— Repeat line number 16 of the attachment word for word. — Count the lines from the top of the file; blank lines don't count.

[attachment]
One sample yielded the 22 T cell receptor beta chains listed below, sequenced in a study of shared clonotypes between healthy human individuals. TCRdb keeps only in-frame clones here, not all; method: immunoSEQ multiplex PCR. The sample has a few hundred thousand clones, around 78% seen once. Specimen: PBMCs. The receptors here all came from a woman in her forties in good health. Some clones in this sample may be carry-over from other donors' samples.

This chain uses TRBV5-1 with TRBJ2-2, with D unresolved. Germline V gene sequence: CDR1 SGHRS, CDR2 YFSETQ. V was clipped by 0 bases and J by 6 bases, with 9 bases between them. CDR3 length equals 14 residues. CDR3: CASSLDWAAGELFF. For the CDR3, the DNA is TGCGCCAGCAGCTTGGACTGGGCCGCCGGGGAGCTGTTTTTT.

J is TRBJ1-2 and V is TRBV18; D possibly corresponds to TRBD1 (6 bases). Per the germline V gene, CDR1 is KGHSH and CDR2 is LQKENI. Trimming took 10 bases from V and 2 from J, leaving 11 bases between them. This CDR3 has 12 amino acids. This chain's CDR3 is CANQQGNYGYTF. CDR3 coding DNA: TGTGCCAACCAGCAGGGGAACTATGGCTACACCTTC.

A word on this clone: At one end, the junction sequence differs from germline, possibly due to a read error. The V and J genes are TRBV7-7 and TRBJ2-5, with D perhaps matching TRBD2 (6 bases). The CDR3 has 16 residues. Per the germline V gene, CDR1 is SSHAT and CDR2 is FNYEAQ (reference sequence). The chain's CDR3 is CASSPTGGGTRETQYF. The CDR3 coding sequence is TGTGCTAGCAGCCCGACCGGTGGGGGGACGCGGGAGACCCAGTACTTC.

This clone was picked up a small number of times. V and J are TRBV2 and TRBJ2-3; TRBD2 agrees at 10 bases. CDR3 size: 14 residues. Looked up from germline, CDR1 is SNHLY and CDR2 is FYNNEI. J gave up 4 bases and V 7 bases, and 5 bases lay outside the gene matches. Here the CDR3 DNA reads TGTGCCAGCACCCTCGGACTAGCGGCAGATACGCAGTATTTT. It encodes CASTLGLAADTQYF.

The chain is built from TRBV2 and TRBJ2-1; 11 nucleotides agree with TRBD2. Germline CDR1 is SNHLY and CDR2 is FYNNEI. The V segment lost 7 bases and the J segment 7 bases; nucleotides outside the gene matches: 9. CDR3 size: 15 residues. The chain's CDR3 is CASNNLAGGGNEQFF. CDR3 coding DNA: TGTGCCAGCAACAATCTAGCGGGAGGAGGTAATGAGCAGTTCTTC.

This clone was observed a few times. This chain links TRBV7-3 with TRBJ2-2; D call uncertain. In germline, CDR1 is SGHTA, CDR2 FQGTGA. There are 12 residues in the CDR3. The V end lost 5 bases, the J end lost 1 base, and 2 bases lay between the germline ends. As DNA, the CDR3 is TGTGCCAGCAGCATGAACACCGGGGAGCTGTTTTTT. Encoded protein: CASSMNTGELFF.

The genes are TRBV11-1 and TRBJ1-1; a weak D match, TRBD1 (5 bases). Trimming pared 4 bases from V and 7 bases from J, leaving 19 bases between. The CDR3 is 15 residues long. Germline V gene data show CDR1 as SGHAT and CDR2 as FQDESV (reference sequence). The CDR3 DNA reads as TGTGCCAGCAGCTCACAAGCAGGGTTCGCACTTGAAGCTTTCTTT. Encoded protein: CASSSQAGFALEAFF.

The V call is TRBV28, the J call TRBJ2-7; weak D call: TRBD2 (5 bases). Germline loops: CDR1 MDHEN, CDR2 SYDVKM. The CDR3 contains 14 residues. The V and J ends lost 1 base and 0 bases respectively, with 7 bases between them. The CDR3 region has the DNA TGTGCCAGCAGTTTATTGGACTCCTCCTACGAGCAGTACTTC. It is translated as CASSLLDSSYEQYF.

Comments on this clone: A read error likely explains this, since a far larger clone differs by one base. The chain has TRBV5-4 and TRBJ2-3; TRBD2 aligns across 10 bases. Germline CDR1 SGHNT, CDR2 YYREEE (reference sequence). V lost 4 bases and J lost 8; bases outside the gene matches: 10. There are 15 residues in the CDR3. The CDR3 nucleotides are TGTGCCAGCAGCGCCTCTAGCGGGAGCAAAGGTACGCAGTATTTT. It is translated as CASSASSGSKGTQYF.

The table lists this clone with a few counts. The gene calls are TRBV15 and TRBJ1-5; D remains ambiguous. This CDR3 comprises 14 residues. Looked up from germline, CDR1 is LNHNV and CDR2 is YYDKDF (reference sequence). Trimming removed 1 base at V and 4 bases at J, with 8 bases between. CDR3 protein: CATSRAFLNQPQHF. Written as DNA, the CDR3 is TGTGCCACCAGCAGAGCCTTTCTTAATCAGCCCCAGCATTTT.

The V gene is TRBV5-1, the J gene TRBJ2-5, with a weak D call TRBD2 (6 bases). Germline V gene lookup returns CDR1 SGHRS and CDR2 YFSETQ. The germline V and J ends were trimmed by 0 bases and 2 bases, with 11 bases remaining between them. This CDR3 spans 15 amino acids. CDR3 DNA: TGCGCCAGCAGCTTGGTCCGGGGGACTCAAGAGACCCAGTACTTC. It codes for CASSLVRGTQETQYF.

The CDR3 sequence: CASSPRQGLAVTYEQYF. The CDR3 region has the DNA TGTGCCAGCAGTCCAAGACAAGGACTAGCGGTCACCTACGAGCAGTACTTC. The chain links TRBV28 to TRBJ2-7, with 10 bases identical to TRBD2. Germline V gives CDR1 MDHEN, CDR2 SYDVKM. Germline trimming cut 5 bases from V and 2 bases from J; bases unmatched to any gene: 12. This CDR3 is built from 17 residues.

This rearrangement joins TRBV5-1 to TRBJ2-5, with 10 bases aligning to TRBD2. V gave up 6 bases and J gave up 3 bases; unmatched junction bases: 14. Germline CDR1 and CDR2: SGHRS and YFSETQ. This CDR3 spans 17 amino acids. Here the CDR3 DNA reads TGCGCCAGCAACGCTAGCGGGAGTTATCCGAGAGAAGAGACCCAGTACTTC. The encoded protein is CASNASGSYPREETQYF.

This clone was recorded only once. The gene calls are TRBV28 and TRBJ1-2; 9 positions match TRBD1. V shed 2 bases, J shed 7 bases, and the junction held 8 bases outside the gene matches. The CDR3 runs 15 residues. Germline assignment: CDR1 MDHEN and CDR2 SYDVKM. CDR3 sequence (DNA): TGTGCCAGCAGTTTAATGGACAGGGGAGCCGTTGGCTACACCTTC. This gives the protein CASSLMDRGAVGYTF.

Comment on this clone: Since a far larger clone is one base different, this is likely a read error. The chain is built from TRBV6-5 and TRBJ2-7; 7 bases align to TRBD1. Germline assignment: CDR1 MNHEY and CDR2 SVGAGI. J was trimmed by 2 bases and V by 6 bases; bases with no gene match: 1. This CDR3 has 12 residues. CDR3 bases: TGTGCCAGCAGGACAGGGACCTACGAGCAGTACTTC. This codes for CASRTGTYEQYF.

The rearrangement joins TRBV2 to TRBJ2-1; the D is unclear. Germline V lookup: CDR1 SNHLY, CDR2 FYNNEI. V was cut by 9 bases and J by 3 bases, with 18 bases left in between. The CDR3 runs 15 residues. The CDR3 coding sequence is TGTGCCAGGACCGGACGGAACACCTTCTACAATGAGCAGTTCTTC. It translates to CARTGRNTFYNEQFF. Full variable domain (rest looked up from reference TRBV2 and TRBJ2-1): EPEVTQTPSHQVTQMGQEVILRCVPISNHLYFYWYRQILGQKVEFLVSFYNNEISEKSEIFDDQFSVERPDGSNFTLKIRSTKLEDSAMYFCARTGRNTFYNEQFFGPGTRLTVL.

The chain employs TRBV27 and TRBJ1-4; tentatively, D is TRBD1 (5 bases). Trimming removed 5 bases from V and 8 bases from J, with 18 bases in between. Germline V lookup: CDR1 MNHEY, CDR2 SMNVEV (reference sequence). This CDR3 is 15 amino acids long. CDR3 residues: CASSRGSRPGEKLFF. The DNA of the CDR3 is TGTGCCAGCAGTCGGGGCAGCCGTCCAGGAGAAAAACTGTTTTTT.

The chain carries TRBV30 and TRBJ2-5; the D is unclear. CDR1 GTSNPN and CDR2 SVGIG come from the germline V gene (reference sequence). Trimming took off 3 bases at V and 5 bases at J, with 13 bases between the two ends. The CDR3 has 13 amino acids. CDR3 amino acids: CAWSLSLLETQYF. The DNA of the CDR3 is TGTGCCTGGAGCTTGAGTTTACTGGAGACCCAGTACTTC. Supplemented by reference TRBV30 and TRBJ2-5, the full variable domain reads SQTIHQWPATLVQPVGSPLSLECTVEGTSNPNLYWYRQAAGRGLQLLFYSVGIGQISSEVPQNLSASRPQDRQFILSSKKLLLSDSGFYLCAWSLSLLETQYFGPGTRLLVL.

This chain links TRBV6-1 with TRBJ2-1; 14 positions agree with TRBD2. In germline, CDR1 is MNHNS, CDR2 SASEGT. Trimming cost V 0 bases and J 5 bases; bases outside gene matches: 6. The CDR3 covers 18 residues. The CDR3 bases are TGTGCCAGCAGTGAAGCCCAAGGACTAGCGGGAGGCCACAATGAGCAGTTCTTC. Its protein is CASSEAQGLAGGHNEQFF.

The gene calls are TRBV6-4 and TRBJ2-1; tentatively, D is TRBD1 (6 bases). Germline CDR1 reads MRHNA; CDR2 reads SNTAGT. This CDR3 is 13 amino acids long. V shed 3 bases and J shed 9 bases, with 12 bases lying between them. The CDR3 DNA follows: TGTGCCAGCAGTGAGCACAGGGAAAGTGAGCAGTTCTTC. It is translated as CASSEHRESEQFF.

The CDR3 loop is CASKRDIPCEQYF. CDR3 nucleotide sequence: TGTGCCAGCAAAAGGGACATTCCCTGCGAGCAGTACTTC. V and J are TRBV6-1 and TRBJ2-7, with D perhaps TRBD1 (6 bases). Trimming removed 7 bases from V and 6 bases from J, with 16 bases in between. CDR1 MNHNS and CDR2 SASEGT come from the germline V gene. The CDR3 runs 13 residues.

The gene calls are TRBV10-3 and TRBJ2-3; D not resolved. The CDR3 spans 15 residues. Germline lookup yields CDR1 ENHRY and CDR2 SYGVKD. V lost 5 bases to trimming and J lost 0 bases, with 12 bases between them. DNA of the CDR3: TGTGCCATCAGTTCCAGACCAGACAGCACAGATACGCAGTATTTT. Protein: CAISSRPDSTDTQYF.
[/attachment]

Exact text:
Comment on this clone: Since a far larger clone is one base different, this is likely a read error. The chain is built from TRBV6-5 and TRBJ2-7; 7 bases align to TRBD1. Germline assignment: CDR1 MNHEY and CDR2 SVGAGI. J was trimmed by 2 bases and V by 6 bases; bases with no gene match: 1. This CDR3 has 12 residues. CDR3 bases: TGTGCCAGCAGGACAGGGACCTACGAGCAGTACTTC. This codes for CASRTGTYEQYF.